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Eyewitness

Eyewitness

from Eyewitness

Heinamann Educational Books (Asia) Ltd.,
Singapore, 1976

___________________________



VIETNAM 1967

Beginning another vigil
he regards the tentative sun
through a fragmented sky;
otherwise there is only greenness.
In the still quiet dawn
he downs a mug of tea,
leans his rifle against a tree
and now and then recalls his home
unearths another day.
He is far from his hamlet.

It was an unquestioning life,
tilling the stubborn land that defies
the controlling hand of man.
There was consolation, now he knows
the laughter of his child,
the softness of his wife
who yields to him at night.
So what if kingdoms topple?

His dream shakes the silent air.

He sees his home gutted in the sun,
he sees his wife, head blown off,
the body of his child strewn
among young stubble of padi.

For days he prowled that waste
unable to quell his hate.
How to mobilize that precise pain?

Time passes.
Now and then a recall of home:
she chants at night to their child
who smiles, remembering small mischiefs.
After losing them,
their absence remains.

He makes his fists into a power
fierce as one whose sinews
could manage the sun.

In the glare of the sun
the planes beautiful
like silver spears
come in an eddy of air.

Amongst battered tree trunks
his blood splatters
into uncanny flowers.

Over the gentle contour of hills
and the sea,
the happy young crew from afar
returns to the air.

THINKING OF THE POET TU FU

Strolling out into the evening after work
before the dew settles on the grass,
the sky without a cloud is as wide
and is the colour of the sea;
so much so, the little dark boats in the distance
seem to be moving up to it;
I think of you, old grey-haired Tu Fu,
how this kind of setting
and this time of day
would move you to sing one of your poems.

Towards the west the same sun is setting
making dark the trees in my garden,
throwing large shadows on the grass
while Kasan, my young son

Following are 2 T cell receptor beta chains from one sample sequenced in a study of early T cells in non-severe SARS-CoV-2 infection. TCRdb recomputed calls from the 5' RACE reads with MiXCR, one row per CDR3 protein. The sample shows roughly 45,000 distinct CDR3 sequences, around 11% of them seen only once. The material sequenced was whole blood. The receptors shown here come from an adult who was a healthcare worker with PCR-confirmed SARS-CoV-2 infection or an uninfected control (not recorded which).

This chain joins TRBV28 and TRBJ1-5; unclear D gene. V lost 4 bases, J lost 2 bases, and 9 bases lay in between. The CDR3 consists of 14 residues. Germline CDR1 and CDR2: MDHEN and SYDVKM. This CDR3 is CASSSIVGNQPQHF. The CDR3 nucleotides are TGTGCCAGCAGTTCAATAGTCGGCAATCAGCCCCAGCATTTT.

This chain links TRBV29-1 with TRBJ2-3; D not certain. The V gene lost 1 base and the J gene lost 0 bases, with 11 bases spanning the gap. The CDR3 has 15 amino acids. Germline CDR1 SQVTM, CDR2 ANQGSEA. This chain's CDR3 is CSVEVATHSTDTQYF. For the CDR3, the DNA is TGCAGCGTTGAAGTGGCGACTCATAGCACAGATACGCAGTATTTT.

runs about, noisily playing
soldiers with his friend.
I wonder whether you approve
who have written so much against wars?

Alas, my friend, we too have our
endless wars, one thousand
two hundred and fifty odd years
after you have lamented,
“Wars still not ended” . . .
in Vietnam
the Middle East
now Czechoslovakia
and Biafra!
When Kasan is older, I shall tell him.

Now my good wife is cooking
our evening meal in the kitchen;
I wish we could have you to dinner
and though I have no jugs of millet wine,
I’ll get a few beers from the ‘fridge.
How we would talk and talk,
my friend.

In the fading light
little swallows are having their last fly;
a lone sea hawk surveys overhead
then dives for its prey . . .
my place at Lim Chu Kang
overlooks the Johore Straits.
The small sampans are returning,
each boat has a tiny, uncertain lamp.
Already the distant hills
are melting into the night.

Once the sun has dipped
it is so far away,
farther than the stars.
Our life has become a small matter
though our anxieties loom large.
Thinking of you,
it is so easy
to span the years.
These twelve centuries or more
have really wrought little change;
the condition of man remains
much the same, much the same.

My wife calls;
dinner is ready.
Dear girl, she has read
all my poetry and asked
when I would write
one for her.
She should know
she matters more to me
than all my poetry.
I think you would
understand that,
my old grey-haired Tu Fu.

Singapore, 1968

___________________________

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